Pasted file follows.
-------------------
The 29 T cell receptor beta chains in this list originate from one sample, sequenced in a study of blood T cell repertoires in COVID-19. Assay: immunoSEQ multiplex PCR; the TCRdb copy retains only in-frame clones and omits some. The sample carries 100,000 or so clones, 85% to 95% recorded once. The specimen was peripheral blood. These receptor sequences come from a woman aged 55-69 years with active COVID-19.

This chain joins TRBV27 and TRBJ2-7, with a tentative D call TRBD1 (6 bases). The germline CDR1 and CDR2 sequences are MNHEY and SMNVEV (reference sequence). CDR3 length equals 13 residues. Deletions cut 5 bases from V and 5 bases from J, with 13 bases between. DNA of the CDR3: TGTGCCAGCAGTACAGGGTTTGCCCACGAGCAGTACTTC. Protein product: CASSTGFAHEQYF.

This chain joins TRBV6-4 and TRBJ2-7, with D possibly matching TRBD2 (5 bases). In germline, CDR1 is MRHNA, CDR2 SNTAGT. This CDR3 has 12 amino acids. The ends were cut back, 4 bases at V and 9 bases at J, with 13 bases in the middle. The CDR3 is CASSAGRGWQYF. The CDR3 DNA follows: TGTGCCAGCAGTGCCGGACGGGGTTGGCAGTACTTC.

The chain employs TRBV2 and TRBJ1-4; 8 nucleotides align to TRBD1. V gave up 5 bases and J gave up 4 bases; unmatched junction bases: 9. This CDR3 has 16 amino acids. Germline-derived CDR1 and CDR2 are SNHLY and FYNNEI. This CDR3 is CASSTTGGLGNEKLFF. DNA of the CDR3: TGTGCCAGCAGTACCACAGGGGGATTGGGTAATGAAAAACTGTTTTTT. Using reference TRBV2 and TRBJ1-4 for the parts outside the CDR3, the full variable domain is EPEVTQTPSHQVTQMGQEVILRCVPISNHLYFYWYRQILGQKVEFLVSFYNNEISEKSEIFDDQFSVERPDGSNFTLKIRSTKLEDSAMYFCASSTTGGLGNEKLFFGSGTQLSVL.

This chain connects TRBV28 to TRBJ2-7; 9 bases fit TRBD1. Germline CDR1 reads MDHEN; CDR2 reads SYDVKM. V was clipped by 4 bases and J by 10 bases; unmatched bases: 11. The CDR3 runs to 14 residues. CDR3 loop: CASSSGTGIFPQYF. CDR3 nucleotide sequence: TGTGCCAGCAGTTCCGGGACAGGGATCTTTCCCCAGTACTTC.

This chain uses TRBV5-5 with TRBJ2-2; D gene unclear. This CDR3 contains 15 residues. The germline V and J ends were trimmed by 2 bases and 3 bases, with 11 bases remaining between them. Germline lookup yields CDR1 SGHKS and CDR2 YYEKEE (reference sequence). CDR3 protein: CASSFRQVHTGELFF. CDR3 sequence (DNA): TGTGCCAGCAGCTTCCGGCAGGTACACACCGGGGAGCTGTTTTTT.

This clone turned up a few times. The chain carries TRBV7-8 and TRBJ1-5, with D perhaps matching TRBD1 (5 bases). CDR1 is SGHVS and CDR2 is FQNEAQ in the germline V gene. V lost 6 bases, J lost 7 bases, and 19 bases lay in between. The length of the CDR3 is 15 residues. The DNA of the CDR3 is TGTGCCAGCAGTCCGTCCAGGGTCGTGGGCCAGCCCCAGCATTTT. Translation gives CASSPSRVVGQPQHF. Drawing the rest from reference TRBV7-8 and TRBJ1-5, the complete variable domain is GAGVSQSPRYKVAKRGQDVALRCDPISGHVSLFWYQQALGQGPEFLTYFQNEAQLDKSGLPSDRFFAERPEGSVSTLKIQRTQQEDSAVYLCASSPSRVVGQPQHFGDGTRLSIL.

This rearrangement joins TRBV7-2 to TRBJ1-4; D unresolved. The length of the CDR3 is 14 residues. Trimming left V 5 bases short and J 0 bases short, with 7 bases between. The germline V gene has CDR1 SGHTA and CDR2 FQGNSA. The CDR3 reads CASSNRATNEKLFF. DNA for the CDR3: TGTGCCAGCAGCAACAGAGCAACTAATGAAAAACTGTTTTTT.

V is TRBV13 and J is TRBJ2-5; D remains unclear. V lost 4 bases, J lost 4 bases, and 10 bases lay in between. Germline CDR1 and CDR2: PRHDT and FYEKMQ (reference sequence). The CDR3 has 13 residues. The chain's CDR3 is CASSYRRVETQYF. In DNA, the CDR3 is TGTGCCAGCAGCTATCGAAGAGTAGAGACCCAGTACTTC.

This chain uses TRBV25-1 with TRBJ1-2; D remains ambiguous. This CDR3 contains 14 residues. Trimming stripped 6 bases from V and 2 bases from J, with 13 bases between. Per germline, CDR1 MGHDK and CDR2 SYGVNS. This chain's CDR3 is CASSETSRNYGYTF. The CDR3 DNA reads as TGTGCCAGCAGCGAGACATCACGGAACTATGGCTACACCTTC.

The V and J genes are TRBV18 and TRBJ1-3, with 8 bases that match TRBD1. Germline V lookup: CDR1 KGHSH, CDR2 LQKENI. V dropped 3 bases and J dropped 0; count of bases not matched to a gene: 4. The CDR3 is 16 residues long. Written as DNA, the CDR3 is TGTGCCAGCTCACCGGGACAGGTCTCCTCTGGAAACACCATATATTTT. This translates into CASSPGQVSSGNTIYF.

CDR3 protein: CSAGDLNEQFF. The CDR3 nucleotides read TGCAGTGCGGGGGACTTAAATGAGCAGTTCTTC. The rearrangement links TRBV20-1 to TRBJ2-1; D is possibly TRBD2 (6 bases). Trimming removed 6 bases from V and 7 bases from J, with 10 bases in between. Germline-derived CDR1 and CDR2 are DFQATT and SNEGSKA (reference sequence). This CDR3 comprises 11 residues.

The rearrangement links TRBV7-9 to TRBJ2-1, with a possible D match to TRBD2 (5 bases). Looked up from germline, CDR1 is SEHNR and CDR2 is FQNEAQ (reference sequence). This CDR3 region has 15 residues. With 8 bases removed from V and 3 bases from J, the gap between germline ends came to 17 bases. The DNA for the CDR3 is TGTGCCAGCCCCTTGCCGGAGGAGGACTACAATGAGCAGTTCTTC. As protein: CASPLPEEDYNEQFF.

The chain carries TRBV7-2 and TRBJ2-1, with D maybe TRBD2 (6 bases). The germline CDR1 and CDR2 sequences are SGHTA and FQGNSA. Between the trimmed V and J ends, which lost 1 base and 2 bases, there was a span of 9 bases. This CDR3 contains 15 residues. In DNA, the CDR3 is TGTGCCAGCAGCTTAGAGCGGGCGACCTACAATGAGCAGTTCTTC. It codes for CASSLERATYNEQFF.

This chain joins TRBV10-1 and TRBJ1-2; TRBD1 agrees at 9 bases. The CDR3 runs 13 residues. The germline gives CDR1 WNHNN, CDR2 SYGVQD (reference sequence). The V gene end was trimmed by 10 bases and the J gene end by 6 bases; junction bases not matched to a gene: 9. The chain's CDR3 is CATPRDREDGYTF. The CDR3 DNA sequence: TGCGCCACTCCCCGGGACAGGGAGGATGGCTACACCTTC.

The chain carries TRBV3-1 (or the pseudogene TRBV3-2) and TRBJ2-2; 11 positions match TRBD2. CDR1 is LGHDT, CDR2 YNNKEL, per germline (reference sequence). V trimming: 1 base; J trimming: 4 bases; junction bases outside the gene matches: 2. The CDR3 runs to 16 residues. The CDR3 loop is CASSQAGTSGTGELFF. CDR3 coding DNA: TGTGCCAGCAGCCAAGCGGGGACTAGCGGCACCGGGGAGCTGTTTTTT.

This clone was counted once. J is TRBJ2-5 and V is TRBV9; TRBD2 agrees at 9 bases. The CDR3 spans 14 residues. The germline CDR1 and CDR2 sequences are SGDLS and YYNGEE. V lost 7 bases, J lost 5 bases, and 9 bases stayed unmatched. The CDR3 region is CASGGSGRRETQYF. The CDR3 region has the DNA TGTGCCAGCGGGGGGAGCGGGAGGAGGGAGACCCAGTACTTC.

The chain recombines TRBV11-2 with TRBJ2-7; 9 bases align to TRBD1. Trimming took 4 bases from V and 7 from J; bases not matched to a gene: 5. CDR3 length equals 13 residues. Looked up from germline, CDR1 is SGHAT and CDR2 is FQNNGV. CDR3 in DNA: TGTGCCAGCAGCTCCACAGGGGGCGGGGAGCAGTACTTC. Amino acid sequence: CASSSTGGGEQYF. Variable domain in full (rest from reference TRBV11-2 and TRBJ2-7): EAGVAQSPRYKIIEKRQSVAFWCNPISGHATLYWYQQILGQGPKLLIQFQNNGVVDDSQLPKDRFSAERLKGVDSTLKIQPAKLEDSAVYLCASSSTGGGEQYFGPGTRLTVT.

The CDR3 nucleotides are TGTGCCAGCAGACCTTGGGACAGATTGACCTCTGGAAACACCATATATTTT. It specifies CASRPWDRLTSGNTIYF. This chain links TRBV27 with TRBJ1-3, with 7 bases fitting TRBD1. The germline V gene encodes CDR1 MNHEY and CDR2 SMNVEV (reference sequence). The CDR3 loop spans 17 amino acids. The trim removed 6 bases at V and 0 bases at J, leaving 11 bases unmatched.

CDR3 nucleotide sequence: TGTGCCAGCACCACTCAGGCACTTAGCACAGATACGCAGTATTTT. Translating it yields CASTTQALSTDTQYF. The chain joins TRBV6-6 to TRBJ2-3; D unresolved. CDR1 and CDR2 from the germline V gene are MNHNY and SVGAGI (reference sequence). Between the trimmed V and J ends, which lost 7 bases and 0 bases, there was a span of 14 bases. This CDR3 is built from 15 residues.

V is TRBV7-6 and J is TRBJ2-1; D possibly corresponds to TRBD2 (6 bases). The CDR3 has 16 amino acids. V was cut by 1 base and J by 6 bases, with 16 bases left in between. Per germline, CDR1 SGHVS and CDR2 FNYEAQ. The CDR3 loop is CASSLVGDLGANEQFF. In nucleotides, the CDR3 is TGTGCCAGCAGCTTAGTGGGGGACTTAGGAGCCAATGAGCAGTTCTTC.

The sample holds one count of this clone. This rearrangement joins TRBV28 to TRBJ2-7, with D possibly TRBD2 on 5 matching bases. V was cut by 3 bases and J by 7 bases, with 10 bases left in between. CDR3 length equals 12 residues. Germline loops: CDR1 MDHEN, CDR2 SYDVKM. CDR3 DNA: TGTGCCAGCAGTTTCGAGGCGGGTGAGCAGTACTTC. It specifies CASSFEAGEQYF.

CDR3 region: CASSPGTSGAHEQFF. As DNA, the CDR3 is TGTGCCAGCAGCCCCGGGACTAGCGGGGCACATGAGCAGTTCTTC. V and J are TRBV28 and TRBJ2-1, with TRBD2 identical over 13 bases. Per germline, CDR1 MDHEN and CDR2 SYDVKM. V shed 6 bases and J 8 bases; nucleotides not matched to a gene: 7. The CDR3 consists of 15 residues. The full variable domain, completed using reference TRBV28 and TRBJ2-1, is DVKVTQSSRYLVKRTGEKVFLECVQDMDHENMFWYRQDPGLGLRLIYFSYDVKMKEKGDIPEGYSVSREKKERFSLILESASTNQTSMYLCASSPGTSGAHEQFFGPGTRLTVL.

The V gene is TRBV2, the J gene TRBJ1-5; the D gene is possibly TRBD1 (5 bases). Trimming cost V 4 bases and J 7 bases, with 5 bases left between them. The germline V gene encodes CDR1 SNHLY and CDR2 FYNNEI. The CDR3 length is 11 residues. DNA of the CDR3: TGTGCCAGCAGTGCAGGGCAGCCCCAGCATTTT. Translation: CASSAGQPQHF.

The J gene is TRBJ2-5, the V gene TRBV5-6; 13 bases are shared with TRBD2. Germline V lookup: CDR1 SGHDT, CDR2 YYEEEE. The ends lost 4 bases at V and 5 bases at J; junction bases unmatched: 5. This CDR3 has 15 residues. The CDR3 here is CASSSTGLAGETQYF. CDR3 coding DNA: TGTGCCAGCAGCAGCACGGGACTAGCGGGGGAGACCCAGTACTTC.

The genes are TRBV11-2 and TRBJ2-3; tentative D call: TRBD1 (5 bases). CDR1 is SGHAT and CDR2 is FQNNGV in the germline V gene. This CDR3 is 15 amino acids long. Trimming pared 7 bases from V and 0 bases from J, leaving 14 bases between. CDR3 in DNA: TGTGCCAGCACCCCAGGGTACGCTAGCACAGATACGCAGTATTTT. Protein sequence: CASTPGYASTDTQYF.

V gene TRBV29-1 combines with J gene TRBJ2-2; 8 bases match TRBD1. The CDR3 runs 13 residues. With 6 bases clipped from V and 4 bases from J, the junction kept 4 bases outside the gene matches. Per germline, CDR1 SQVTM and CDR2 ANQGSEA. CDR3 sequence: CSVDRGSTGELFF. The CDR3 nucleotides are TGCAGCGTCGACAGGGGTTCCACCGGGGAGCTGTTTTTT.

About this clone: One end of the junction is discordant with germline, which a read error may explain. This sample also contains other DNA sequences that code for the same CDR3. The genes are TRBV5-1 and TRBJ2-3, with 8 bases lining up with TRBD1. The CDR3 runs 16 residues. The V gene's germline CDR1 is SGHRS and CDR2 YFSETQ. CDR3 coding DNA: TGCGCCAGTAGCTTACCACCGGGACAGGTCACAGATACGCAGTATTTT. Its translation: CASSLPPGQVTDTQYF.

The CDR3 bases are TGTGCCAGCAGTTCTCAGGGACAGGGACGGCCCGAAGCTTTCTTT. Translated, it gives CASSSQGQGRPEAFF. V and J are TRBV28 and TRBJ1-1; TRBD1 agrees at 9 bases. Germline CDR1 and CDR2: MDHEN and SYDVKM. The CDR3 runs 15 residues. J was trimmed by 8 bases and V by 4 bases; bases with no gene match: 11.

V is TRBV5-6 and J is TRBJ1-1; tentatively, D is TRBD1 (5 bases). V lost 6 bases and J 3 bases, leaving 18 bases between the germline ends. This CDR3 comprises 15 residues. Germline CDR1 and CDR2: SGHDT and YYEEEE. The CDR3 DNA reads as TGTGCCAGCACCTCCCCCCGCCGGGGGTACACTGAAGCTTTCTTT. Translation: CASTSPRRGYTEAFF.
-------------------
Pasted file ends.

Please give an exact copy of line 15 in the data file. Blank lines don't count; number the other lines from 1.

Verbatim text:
This chain joins TRBV10-1 and TRBJ1-2; TRBD1 agrees at 9 bases. The CDR3 runs 13 residues. The germline gives CDR1 WNHNN, CDR2 SYGVQD (reference sequence). The V gene end was trimmed by 10 bases and the J gene end by 6 bases; junction bases not matched to a gene: 9. The chain's CDR3 is CATPRDREDGYTF. The CDR3 DNA sequence: TGCGCCACTCCCCGGGACAGGGAGGATGGCTACACCTTC.